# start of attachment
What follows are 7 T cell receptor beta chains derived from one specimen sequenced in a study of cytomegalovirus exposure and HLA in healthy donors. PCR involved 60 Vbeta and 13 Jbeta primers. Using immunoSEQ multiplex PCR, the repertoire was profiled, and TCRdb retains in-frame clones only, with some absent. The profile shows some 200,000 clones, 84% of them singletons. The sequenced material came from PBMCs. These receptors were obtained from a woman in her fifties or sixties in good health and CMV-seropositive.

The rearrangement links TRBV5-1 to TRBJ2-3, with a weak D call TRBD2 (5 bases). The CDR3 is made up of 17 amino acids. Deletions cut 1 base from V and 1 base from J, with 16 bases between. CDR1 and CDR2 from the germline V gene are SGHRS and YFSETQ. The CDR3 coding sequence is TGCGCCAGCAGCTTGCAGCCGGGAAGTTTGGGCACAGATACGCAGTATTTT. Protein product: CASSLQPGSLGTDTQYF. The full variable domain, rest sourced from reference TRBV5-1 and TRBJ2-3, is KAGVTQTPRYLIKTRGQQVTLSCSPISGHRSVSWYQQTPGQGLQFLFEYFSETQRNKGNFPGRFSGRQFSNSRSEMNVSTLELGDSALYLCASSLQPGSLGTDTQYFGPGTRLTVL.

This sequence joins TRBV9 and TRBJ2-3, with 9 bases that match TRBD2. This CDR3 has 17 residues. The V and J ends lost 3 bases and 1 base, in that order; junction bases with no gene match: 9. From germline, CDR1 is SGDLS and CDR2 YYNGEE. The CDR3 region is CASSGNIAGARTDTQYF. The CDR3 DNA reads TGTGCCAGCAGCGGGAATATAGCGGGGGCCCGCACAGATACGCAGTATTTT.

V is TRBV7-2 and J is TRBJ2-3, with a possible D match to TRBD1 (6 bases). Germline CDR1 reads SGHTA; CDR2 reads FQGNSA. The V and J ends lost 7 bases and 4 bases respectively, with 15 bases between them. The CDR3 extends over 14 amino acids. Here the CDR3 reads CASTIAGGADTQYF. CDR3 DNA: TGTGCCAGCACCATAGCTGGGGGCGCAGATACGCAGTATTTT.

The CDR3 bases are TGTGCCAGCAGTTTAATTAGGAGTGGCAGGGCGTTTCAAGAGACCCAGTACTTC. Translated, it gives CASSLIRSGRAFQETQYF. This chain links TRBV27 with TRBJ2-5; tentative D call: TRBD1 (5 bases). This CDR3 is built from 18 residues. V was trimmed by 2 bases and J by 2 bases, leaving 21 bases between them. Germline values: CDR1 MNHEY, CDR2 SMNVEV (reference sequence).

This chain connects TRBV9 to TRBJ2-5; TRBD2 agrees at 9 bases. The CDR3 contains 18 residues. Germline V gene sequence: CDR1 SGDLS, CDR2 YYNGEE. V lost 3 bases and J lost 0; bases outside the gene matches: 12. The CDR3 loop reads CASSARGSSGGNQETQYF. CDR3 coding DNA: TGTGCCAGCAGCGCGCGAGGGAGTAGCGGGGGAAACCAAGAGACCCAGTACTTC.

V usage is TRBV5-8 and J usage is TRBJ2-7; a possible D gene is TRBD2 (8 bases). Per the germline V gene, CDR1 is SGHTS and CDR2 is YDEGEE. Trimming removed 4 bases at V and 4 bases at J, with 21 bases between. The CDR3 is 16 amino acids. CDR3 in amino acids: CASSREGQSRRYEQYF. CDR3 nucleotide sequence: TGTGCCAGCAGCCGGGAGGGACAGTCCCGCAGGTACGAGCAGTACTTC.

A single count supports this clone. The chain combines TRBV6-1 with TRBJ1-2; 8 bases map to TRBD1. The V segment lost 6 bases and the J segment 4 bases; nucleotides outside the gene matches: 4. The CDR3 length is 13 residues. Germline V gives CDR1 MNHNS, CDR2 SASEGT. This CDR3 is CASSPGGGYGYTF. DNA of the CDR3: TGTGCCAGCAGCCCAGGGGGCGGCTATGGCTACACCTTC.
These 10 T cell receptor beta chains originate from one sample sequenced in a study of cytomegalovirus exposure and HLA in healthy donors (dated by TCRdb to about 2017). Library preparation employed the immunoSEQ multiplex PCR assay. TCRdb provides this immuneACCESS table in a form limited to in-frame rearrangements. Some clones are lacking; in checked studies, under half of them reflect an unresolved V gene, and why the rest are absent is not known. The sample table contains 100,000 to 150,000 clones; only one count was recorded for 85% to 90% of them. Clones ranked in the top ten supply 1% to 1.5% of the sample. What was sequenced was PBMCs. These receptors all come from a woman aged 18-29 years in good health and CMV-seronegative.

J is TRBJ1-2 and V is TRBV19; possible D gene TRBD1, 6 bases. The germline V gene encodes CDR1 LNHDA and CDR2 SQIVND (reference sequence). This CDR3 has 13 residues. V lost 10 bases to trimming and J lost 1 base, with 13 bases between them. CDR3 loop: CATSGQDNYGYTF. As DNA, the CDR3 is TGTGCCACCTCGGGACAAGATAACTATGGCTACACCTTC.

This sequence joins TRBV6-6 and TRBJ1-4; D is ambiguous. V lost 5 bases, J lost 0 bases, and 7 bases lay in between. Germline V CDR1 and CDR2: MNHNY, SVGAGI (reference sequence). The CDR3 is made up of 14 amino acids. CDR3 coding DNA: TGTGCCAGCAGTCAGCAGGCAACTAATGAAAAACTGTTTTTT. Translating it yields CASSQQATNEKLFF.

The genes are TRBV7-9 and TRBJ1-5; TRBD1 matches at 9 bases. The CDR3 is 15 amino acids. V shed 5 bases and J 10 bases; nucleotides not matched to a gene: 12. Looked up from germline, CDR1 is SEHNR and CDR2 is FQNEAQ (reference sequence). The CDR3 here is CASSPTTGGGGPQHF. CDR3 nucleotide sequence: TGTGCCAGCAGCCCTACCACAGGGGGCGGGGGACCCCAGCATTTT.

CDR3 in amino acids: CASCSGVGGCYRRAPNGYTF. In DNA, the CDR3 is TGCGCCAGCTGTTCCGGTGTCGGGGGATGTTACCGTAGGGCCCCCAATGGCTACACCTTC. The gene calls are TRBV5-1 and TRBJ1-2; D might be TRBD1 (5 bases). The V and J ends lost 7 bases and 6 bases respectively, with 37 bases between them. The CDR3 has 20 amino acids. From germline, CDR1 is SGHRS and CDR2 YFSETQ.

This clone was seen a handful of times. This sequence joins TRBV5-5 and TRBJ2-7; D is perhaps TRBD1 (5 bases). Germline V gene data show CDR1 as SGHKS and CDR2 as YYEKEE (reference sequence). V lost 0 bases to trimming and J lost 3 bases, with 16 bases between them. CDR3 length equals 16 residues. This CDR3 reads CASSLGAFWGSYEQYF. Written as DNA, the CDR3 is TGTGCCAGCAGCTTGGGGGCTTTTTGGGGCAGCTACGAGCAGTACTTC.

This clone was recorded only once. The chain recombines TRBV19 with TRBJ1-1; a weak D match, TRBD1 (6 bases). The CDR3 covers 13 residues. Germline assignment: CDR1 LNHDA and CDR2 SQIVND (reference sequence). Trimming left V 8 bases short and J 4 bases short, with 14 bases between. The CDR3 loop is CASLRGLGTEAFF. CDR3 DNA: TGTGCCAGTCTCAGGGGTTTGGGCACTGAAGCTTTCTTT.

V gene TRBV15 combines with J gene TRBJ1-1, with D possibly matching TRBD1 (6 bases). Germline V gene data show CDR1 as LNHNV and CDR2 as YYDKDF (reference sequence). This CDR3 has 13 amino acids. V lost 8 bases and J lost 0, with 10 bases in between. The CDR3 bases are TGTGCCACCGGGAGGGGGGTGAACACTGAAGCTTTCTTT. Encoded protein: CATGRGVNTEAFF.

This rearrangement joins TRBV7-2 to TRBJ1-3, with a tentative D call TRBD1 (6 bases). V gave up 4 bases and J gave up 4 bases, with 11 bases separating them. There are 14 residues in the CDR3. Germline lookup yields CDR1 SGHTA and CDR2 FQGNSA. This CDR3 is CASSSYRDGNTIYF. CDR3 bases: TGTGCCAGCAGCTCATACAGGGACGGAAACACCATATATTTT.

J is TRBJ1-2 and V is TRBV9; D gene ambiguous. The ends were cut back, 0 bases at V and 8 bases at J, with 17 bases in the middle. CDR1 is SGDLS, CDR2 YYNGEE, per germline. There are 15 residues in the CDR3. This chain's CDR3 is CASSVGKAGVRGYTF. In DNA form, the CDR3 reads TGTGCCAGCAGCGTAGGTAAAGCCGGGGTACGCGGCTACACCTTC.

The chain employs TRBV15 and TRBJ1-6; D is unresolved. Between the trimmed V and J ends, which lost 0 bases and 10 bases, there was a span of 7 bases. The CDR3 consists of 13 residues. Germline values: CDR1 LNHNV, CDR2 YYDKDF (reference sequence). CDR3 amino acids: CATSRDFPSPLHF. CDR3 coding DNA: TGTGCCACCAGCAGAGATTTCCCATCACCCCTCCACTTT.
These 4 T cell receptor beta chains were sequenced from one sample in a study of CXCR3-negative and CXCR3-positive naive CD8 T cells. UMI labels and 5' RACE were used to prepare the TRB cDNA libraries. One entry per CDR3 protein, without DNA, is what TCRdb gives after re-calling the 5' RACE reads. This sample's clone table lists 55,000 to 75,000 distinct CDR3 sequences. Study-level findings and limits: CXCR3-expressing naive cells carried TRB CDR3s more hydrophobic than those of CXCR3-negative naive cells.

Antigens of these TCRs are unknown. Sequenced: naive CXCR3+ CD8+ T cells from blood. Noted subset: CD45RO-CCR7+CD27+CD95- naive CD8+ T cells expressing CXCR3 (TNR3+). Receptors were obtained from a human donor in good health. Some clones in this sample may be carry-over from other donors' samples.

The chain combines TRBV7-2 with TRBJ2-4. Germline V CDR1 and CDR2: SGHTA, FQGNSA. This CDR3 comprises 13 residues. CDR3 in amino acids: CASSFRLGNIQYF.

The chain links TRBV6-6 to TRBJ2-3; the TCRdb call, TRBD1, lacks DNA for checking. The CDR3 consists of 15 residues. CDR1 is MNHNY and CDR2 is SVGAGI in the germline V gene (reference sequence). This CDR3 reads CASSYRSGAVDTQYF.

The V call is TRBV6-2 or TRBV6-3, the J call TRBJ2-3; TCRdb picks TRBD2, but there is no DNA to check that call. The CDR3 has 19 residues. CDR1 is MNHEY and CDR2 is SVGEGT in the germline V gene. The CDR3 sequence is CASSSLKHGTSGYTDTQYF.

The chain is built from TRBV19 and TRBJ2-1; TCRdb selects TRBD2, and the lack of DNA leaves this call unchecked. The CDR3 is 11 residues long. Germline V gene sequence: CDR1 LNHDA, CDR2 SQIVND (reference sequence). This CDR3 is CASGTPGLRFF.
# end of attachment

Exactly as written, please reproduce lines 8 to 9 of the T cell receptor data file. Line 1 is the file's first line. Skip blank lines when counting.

A single count supports this clone. The chain combines TRBV6-1 with TRBJ1-2; 8 bases map to TRBD1. The V segment lost 6 bases and the J segment 4 bases; nucleotides outside the gene matches: 4. The CDR3 length is 13 residues. Germline V gives CDR1 MNHNS, CDR2 SASEGT. This CDR3 is CASSPGGGYGYTF. DNA of the CDR3: TGTGCCAGCAGCCCAGGGGGCGGCTATGGCTACACCTTC.
These 10 T cell receptor beta chains originate from one sample sequenced in a study of cytomegalovirus exposure and HLA in healthy donors (dated by TCRdb to about 2017). Library preparation employed the immunoSEQ multiplex PCR assay. TCRdb provides this immuneACCESS table in a form limited to in-frame rearrangements. Some clones are lacking; in checked studies, under half of them reflect an unresolved V gene, and why the rest are absent is not known. The sample table contains 100,000 to 150,000 clones; only one count was recorded for 85% to 90% of them. Clones ranked in the top ten supply 1% to 1.5% of the sample. What was sequenced was PBMCs. These receptors all come from a woman aged 18-29 years in good health and CMV-seronegative.